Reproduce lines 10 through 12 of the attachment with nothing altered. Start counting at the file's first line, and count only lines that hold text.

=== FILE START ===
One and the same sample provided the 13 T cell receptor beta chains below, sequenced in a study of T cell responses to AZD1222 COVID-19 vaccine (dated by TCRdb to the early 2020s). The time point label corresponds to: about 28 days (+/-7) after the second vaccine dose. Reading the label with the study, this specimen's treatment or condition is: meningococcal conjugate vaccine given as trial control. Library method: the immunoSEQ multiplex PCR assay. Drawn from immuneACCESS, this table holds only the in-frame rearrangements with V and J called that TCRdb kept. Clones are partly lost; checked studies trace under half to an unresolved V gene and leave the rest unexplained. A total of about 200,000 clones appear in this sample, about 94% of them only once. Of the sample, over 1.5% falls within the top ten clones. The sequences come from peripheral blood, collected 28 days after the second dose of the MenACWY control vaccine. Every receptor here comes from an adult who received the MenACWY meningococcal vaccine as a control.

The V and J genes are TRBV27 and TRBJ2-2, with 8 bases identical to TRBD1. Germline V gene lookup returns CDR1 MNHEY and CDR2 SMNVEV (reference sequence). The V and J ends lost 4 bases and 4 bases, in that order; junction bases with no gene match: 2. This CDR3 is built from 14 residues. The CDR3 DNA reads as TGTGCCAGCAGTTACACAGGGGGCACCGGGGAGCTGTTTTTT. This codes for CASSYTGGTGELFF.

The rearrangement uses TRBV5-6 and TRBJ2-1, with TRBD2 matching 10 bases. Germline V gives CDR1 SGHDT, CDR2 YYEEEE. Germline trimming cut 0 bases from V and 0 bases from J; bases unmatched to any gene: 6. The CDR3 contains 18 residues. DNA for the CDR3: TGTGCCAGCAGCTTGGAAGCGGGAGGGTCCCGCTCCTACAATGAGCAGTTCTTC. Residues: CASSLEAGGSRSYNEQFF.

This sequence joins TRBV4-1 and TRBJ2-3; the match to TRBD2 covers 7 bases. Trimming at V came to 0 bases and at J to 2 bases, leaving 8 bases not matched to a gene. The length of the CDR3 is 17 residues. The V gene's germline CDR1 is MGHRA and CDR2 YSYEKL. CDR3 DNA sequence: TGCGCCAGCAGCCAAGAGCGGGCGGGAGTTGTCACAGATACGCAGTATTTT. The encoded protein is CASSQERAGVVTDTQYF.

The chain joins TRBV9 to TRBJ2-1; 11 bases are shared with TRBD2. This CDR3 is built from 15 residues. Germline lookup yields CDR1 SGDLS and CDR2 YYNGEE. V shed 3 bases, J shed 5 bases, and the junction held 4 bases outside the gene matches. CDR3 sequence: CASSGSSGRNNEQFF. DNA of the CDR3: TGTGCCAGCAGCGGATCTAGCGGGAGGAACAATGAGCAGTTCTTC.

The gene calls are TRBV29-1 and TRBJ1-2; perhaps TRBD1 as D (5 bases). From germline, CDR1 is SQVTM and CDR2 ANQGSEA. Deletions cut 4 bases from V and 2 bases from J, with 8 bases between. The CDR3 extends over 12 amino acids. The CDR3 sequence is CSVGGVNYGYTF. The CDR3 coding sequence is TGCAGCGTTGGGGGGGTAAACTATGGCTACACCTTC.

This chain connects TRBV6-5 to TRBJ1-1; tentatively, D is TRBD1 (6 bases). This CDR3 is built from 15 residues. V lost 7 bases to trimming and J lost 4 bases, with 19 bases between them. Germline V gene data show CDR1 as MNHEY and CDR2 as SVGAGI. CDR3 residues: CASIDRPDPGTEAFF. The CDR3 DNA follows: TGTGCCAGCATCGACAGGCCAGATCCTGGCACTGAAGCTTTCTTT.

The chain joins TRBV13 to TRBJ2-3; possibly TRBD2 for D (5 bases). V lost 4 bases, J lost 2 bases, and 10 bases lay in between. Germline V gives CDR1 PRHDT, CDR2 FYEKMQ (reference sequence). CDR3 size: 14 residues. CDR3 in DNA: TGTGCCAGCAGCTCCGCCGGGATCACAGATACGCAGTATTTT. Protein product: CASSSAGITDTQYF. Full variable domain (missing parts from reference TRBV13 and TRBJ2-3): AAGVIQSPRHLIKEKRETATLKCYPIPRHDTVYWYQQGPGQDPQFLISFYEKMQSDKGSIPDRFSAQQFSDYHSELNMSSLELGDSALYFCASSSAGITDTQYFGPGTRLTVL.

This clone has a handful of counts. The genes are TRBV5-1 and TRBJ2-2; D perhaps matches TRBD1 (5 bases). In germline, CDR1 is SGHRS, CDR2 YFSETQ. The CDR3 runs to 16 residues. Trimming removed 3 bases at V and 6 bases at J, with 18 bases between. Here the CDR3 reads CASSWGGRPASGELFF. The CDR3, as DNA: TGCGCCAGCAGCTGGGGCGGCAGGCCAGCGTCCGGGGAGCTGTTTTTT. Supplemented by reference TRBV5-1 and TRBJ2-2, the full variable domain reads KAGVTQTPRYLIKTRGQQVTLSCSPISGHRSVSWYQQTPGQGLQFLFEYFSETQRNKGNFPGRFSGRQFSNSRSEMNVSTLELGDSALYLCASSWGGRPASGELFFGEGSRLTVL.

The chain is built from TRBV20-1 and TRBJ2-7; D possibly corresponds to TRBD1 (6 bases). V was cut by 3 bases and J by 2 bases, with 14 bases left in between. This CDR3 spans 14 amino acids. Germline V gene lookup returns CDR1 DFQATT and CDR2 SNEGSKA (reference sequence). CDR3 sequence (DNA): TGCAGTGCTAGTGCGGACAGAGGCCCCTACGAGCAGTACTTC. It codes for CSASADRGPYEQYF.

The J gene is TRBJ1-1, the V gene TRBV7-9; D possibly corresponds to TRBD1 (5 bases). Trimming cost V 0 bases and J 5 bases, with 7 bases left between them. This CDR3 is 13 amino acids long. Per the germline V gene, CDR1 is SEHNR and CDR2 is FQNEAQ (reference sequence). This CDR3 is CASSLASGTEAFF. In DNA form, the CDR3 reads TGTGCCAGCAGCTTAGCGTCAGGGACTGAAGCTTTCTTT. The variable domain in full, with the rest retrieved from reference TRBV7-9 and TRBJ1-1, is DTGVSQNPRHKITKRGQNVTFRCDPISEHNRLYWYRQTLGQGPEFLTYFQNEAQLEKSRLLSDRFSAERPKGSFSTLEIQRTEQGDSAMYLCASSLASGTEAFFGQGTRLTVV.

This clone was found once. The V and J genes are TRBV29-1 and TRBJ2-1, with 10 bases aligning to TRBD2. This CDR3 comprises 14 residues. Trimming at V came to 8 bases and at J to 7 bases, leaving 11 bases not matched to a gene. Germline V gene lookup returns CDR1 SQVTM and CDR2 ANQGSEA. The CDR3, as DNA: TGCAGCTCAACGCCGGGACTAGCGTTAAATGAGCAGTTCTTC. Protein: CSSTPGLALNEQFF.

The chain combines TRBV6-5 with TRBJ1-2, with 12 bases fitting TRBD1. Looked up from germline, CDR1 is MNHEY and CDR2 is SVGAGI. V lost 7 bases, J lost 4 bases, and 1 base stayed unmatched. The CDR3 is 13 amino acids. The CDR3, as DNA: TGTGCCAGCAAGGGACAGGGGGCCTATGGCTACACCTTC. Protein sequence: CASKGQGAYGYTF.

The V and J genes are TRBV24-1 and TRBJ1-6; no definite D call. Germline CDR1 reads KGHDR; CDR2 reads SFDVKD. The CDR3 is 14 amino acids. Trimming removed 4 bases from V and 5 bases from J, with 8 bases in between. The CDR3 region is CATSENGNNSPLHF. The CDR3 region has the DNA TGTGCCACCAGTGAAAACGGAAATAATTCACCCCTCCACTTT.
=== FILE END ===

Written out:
The chain is built from TRBV20-1 and TRBJ2-7; D possibly corresponds to TRBD1 (6 bases). V was cut by 3 bases and J by 2 bases, with 14 bases left in between. This CDR3 spans 14 amino acids. Germline V gene lookup returns CDR1 DFQATT and CDR2 SNEGSKA (reference sequence). CDR3 sequence (DNA): TGCAGTGCTAGTGCGGACAGAGGCCCCTACGAGCAGTACTTC. It codes for CSASADRGPYEQYF.

The J gene is TRBJ1-1, the V gene TRBV7-9; D possibly corresponds to TRBD1 (5 bases). Trimming cost V 0 bases and J 5 bases, with 7 bases left between them. This CDR3 is 13 amino acids long. Per the germline V gene, CDR1 is SEHNR and CDR2 is FQNEAQ (reference sequence). This CDR3 is CASSLASGTEAFF. In DNA form, the CDR3 reads TGTGCCAGCAGCTTAGCGTCAGGGACTGAAGCTTTCTTT. The variable domain in full, with the rest retrieved from reference TRBV7-9 and TRBJ1-1, is DTGVSQNPRHKITKRGQNVTFRCDPISEHNRLYWYRQTLGQGPEFLTYFQNEAQLEKSRLLSDRFSAERPKGSFSTLEIQRTEQGDSAMYLCASSLASGTEAFFGQGTRLTVV.

This clone was found once. The V and J genes are TRBV29-1 and TRBJ2-1, with 10 bases aligning to TRBD2. This CDR3 comprises 14 residues. Trimming at V came to 8 bases and at J to 7 bases, leaving 11 bases not matched to a gene. Germline V gene lookup returns CDR1 SQVTM and CDR2 ANQGSEA. The CDR3, as DNA: TGCAGCTCAACGCCGGGACTAGCGTTAAATGAGCAGTTCTTC. Protein: CSSTPGLALNEQFF.